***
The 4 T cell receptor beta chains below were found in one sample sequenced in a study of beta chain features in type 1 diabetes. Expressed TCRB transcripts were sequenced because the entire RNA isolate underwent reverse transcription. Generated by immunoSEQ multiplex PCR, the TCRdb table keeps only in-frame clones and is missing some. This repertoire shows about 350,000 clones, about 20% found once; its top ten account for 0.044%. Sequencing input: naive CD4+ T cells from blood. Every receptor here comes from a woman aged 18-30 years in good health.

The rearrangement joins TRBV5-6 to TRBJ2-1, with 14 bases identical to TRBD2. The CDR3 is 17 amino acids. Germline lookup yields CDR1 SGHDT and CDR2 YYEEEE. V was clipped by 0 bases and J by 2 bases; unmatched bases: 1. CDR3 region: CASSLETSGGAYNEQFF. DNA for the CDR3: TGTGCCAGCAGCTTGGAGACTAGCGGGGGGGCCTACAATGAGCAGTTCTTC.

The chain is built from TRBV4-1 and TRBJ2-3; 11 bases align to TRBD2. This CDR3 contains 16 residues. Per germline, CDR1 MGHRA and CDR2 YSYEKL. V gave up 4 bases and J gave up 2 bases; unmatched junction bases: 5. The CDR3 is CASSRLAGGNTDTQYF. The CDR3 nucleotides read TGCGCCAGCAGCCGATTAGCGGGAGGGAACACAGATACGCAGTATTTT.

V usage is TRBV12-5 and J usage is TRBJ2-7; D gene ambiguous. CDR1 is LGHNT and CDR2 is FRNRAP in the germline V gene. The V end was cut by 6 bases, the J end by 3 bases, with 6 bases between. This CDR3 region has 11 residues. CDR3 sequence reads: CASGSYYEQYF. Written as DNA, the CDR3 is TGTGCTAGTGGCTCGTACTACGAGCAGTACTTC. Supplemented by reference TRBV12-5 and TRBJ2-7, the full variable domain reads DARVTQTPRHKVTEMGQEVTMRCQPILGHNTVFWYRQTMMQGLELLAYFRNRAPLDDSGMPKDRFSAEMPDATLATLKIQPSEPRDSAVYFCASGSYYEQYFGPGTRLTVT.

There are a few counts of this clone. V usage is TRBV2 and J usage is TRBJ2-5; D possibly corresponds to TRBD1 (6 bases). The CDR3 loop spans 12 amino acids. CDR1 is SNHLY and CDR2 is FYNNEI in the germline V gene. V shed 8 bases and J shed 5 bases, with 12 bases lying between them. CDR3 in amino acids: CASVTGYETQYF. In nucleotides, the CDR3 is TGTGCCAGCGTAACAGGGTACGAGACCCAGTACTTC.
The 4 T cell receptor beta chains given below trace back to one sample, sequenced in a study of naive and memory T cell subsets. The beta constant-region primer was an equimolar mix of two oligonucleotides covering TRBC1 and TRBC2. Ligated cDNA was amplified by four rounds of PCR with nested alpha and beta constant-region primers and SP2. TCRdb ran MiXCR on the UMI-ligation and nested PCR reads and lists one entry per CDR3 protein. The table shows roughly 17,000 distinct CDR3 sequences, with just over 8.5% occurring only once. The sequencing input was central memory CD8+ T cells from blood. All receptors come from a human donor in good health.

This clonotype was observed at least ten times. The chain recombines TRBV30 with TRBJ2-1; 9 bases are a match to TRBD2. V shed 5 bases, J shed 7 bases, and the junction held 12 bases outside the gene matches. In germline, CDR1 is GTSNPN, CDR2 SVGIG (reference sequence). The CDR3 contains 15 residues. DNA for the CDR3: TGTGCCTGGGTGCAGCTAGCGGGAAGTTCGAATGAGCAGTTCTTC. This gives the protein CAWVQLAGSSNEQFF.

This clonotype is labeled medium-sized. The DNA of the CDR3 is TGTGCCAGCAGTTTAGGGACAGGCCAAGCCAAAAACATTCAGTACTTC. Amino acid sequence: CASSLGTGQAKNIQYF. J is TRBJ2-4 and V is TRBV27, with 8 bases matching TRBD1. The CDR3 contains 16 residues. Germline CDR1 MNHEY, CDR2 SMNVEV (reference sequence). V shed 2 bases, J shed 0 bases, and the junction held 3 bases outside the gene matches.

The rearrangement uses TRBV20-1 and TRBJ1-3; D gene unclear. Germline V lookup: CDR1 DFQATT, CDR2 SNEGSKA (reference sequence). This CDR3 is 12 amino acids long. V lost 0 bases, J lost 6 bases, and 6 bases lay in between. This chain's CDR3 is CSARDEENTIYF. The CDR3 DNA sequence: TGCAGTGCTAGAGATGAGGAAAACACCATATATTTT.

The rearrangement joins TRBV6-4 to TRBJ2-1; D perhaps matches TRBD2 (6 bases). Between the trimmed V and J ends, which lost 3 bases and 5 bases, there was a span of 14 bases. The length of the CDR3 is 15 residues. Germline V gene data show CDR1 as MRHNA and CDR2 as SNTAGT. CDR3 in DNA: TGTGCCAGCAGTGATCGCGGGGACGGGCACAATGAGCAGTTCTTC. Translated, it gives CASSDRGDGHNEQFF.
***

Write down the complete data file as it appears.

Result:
The 4 T cell receptor beta chains below were found in one sample sequenced in a study of beta chain features in type 1 diabetes. Expressed TCRB transcripts were sequenced because the entire RNA isolate underwent reverse transcription. Generated by immunoSEQ multiplex PCR, the TCRdb table keeps only in-frame clones and is missing some. This repertoire shows about 350,000 clones, about 20% found once; its top ten account for 0.044%. Sequencing input: naive CD4+ T cells from blood. Every receptor here comes from a woman aged 18-30 years in good health.

The rearrangement joins TRBV5-6 to TRBJ2-1, with 14 bases identical to TRBD2. The CDR3 is 17 amino acids. Germline lookup yields CDR1 SGHDT and CDR2 YYEEEE. V was clipped by 0 bases and J by 2 bases; unmatched bases: 1. CDR3 region: CASSLETSGGAYNEQFF. DNA for the CDR3: TGTGCCAGCAGCTTGGAGACTAGCGGGGGGGCCTACAATGAGCAGTTCTTC.

The chain is built from TRBV4-1 and TRBJ2-3; 11 bases align to TRBD2. This CDR3 contains 16 residues. Per germline, CDR1 MGHRA and CDR2 YSYEKL. V gave up 4 bases and J gave up 2 bases; unmatched junction bases: 5. The CDR3 is CASSRLAGGNTDTQYF. The CDR3 nucleotides read TGCGCCAGCAGCCGATTAGCGGGAGGGAACACAGATACGCAGTATTTT.

V usage is TRBV12-5 and J usage is TRBJ2-7; D gene ambiguous. CDR1 is LGHNT and CDR2 is FRNRAP in the germline V gene. The V end was cut by 6 bases, the J end by 3 bases, with 6 bases between. This CDR3 region has 11 residues. CDR3 sequence reads: CASGSYYEQYF. Written as DNA, the CDR3 is TGTGCTAGTGGCTCGTACTACGAGCAGTACTTC. Supplemented by reference TRBV12-5 and TRBJ2-7, the full variable domain reads DARVTQTPRHKVTEMGQEVTMRCQPILGHNTVFWYRQTMMQGLELLAYFRNRAPLDDSGMPKDRFSAEMPDATLATLKIQPSEPRDSAVYFCASGSYYEQYFGPGTRLTVT.

There are a few counts of this clone. V usage is TRBV2 and J usage is TRBJ2-5; D possibly corresponds to TRBD1 (6 bases). The CDR3 loop spans 12 amino acids. CDR1 is SNHLY and CDR2 is FYNNEI in the germline V gene. V shed 8 bases and J shed 5 bases, with 12 bases lying between them. CDR3 in amino acids: CASVTGYETQYF. In nucleotides, the CDR3 is TGTGCCAGCGTAACAGGGTACGAGACCCAGTACTTC.
The 4 T cell receptor beta chains given below trace back to one sample, sequenced in a study of naive and memory T cell subsets. The beta constant-region primer was an equimolar mix of two oligonucleotides covering TRBC1 and TRBC2. Ligated cDNA was amplified by four rounds of PCR with nested alpha and beta constant-region primers and SP2. TCRdb ran MiXCR on the UMI-ligation and nested PCR reads and lists one entry per CDR3 protein. The table shows roughly 17,000 distinct CDR3 sequences, with just over 8.5% occurring only once. The sequencing input was central memory CD8+ T cells from blood. All receptors come from a human donor in good health.

This clonotype was observed at least ten times. The chain recombines TRBV30 with TRBJ2-1; 9 bases are a match to TRBD2. V shed 5 bases, J shed 7 bases, and the junction held 12 bases outside the gene matches. In germline, CDR1 is GTSNPN, CDR2 SVGIG (reference sequence). The CDR3 contains 15 residues. DNA for the CDR3: TGTGCCTGGGTGCAGCTAGCGGGAAGTTCGAATGAGCAGTTCTTC. This gives the protein CAWVQLAGSSNEQFF.

This clonotype is labeled medium-sized. The DNA of the CDR3 is TGTGCCAGCAGTTTAGGGACAGGCCAAGCCAAAAACATTCAGTACTTC. Amino acid sequence: CASSLGTGQAKNIQYF. J is TRBJ2-4 and V is TRBV27, with 8 bases matching TRBD1. The CDR3 contains 16 residues. Germline CDR1 MNHEY, CDR2 SMNVEV (reference sequence). V shed 2 bases, J shed 0 bases, and the junction held 3 bases outside the gene matches.

The rearrangement uses TRBV20-1 and TRBJ1-3; D gene unclear. Germline V lookup: CDR1 DFQATT, CDR2 SNEGSKA (reference sequence). This CDR3 is 12 amino acids long. V lost 0 bases, J lost 6 bases, and 6 bases lay in between. This chain's CDR3 is CSARDEENTIYF. The CDR3 DNA sequence: TGCAGTGCTAGAGATGAGGAAAACACCATATATTTT.

The rearrangement joins TRBV6-4 to TRBJ2-1; D perhaps matches TRBD2 (6 bases). Between the trimmed V and J ends, which lost 3 bases and 5 bases, there was a span of 14 bases. The length of the CDR3 is 15 residues. Germline V gene data show CDR1 as MRHNA and CDR2 as SNTAGT. CDR3 in DNA: TGTGCCAGCAGTGATCGCGGGGACGGGCACAATGAGCAGTTCTTC. Translated, it gives CASSDRGDGHNEQFF.